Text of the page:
So, Darwin, what do you have to say about this? Baptised Anglican, raised in the Unitarian church, you studied to be Christian clergy yourself. And you like a happy ending, it appears.  So this poem by Wislawa Szymborska made me happy. Especially when I think of Darwin possibly reading Austen, one of my all-time favourites: “the lovers reunited, the families reconciled.” It’s called: ‘Consolation.’

I’d like a happy ending too. But I’m not sure what it would be, or how my beginner’s heart — which would like very much to understand why science is seen as threatening faith — can help it come about. Any suggestions?

  • http://AddaURLtothiscomment Christian Cole

    I, as a very socially Christian home schooled student just going out into the ‘world’ as a college freshman, can understand why students with similar religious beliefs to mine might see Darwin as threatening. Basically, Darwin brings chance into the world, and fundamental Christianity is absolutely rooted and grounded in a denial of the existence of chance. Everything is designed, ordered, and so forth. Hence the social conservatism of fundamentalistic Christianity. Especially in my own home school community, everything we do tends toward our attempts to create a society of our own that is based on social order. I find it interesting that you mention Austen. She is becoming very popular in home schooling circles because of her qualities as one of the only great novelists who affirms social order, inequality, and authority. “Mansfield Park”, in particular, reads like a monument to conservatism and anti-Jacobinism. The “Garden of Eden” qualities of the visit to Sotherton, the use of the image of the estates as barometers of social health, the ultimate banishment of the Mansfieldites who are ‘corrupted’ by the ‘improving’ radicals, Henry and Mary Crawford, the highly symbolic features of the theatrical scenes, where the roles of the characters foreshadow their subsequent actions; this is not the place to argue for Jane Austen’s conservatism (although it is not a ‘Christian’ argument, it has been noted for some time, Alistair Duckworth and Marilyn Butler having published books on it), but what I mean to show is that fundamental Christianity is dedicated to social order and hierarchy, and that Darwin is antithetical to those things.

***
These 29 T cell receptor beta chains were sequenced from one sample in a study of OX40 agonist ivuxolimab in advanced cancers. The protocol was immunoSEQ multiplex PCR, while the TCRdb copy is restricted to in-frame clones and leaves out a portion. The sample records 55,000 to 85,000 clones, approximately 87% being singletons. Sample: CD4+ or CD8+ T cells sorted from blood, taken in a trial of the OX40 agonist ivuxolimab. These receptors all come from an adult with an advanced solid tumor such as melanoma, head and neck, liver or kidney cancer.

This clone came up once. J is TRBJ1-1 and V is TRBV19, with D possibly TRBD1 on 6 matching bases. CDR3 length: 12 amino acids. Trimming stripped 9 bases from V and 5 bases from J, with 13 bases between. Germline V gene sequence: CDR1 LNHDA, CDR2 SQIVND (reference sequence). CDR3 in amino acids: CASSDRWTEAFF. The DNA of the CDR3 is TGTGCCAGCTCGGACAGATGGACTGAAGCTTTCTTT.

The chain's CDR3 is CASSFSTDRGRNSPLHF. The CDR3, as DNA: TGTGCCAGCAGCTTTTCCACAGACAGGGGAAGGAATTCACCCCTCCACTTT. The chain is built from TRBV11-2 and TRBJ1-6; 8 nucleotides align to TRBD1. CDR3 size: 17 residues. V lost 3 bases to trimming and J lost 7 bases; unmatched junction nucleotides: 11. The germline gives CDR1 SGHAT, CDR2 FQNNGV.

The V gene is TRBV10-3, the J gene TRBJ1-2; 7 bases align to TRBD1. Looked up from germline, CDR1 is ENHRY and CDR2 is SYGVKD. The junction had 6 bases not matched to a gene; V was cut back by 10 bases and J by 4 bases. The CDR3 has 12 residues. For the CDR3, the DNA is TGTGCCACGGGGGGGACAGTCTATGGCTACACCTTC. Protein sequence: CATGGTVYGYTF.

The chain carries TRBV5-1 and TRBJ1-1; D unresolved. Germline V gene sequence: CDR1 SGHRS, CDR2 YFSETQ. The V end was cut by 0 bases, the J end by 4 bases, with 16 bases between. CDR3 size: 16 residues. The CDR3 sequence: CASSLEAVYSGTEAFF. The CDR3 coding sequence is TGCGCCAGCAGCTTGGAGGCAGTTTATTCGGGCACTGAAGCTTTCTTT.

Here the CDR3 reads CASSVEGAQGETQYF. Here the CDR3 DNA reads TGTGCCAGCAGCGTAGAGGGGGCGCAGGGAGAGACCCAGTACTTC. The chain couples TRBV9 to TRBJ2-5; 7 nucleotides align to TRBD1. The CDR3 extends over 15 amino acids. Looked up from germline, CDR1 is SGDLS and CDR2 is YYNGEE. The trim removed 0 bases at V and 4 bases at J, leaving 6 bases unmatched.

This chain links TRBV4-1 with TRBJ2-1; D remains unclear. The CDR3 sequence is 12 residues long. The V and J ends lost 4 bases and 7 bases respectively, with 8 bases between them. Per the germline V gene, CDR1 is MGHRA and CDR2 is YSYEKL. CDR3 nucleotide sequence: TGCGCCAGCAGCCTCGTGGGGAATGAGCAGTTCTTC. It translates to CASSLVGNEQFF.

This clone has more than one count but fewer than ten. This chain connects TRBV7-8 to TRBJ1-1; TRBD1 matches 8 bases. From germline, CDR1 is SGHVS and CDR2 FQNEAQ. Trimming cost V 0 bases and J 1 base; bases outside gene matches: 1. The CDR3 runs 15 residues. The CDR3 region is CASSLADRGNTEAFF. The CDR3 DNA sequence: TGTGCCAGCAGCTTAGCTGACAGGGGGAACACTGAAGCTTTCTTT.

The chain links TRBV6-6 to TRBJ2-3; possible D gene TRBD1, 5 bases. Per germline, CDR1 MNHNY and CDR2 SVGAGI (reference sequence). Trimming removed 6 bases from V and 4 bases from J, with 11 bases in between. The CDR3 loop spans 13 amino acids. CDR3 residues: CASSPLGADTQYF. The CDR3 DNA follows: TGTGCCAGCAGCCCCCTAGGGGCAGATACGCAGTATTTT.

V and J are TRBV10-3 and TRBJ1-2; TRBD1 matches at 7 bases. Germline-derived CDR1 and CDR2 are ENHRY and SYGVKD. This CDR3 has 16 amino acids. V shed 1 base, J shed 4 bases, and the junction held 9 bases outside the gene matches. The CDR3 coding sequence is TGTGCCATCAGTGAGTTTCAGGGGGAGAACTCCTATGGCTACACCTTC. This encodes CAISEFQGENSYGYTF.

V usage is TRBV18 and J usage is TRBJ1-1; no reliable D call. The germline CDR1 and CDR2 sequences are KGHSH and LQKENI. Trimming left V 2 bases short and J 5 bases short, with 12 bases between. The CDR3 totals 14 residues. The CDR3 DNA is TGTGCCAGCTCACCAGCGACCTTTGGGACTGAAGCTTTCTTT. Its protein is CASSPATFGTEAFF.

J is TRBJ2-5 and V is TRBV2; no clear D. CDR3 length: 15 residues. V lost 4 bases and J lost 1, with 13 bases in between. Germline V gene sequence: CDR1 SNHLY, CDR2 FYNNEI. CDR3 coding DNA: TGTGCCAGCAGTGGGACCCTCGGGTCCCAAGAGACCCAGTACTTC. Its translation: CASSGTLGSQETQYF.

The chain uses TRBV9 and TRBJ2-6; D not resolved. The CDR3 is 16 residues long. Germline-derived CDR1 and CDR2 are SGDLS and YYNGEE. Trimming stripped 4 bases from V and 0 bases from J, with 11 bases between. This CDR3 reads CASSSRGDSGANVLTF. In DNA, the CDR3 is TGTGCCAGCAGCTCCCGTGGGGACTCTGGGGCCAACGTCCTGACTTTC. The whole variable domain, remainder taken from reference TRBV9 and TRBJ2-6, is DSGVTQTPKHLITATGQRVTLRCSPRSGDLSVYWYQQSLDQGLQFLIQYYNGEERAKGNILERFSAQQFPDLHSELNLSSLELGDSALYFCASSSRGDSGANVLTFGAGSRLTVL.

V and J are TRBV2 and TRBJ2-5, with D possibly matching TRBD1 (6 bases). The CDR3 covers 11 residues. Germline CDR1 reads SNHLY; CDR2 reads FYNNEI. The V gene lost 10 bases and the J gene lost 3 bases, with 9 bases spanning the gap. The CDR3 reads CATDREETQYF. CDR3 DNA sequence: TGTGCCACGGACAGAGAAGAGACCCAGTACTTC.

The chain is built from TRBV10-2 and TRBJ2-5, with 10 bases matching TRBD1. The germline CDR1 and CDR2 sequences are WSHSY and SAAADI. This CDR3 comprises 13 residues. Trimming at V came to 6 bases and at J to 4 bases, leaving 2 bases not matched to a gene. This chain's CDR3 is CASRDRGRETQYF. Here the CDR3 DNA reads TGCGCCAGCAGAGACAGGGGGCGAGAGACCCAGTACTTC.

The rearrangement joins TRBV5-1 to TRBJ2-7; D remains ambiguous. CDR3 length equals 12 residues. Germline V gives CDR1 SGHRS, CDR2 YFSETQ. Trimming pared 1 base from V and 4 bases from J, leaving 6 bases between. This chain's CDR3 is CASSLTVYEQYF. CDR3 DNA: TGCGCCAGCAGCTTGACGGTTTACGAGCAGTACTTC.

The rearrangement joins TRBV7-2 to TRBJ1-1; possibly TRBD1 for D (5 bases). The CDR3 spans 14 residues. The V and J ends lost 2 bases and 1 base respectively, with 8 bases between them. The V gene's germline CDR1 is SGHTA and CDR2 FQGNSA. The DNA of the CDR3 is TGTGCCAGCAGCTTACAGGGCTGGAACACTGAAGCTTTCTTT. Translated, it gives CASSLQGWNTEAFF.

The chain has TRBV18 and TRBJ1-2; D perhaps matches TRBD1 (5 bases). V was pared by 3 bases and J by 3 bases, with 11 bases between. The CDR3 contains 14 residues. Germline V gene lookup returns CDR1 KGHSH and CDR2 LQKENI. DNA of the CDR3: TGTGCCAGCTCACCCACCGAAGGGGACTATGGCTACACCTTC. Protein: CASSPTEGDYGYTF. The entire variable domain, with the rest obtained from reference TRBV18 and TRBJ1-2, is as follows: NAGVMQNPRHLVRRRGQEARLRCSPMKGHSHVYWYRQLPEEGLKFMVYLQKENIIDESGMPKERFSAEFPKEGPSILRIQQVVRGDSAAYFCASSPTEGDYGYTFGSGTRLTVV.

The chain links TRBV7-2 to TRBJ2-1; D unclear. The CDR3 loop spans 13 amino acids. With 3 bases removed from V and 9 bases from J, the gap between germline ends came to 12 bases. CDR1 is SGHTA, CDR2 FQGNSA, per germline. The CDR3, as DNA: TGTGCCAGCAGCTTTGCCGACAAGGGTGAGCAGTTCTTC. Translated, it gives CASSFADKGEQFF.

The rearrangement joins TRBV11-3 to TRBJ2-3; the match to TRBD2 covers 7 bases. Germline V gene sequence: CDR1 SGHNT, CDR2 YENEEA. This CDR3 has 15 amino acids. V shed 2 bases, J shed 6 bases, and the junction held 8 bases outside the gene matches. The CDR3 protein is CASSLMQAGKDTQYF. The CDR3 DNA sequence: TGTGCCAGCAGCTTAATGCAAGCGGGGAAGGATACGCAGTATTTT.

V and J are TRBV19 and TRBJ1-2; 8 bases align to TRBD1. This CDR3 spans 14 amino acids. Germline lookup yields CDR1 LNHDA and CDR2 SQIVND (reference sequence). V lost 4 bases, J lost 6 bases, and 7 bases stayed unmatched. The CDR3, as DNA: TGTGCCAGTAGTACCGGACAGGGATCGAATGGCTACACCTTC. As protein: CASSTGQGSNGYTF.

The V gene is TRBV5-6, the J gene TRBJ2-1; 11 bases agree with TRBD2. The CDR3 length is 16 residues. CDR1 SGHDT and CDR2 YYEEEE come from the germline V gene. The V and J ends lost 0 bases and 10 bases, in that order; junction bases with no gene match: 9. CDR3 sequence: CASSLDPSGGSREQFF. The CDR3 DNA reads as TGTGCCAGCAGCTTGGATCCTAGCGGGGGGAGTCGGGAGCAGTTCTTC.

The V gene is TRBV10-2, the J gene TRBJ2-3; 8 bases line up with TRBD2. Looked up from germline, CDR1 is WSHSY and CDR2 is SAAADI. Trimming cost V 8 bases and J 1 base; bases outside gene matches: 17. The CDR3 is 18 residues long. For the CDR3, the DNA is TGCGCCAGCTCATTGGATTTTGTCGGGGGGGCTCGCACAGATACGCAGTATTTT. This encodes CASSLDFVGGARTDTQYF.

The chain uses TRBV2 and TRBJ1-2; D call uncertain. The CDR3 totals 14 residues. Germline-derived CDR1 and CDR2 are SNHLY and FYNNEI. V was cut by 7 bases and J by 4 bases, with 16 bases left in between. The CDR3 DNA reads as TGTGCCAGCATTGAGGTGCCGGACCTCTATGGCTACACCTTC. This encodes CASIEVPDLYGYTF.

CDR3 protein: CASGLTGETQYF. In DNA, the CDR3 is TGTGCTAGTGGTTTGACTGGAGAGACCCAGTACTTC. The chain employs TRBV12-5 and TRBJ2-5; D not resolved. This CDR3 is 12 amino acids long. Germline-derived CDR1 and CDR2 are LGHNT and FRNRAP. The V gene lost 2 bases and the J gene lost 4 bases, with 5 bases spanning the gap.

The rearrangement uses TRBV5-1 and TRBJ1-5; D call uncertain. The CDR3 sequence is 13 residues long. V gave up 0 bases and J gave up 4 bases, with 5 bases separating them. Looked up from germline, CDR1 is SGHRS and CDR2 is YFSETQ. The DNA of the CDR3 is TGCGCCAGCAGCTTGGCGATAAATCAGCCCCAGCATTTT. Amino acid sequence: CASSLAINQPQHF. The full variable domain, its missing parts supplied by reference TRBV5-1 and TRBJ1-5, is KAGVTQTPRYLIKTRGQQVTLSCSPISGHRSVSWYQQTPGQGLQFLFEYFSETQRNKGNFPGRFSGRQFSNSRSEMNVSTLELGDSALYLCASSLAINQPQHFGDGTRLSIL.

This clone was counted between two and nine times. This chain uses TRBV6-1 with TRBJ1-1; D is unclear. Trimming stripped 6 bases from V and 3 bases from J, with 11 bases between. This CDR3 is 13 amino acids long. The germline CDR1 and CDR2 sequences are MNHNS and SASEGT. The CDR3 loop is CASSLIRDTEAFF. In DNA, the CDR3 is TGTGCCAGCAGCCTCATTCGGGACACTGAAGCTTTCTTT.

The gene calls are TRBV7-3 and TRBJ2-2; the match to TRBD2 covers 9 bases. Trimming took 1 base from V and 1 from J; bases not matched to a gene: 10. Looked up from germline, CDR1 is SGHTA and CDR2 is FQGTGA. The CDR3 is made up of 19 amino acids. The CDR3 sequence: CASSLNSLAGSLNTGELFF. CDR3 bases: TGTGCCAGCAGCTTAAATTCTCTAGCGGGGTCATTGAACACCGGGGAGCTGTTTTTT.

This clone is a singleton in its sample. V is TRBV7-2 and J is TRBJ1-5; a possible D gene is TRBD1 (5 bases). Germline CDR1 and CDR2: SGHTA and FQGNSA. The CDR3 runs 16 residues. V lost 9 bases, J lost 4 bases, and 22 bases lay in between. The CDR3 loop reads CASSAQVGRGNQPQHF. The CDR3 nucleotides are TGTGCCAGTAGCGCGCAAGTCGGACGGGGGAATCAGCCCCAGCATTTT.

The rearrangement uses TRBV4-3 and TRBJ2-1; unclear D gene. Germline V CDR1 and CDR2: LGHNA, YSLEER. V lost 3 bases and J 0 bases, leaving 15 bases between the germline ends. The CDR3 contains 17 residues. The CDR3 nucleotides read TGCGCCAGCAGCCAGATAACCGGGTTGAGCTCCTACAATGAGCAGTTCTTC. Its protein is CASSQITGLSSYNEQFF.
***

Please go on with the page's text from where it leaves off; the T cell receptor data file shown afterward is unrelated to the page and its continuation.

• Britton Gildersleeve

      What a thoughtful (and educational, at least for me) post, Christian. I had never thought of fundamentalism this way, but once you voice it, it has the ring of authority. Having worked w/ many home-schooled students once they reach college, one of the very hardest things for them to do is question the text. I’ve read a fair amount of research on this, and it’s a well-enough known phenomenon to have research. But no one voices it quite this way. This would be an EXCELLENT book (or article, or conference presentation). It would need to be tackled sensitively, as you do here, but I’m betting you would have a LOT of takers if you choose to pursue it as an academic topic…

      Far too few academics try to understand their home-schooled students, even the conservative professors. This would help both sides of the classroom podium. Thanks so much for sharing.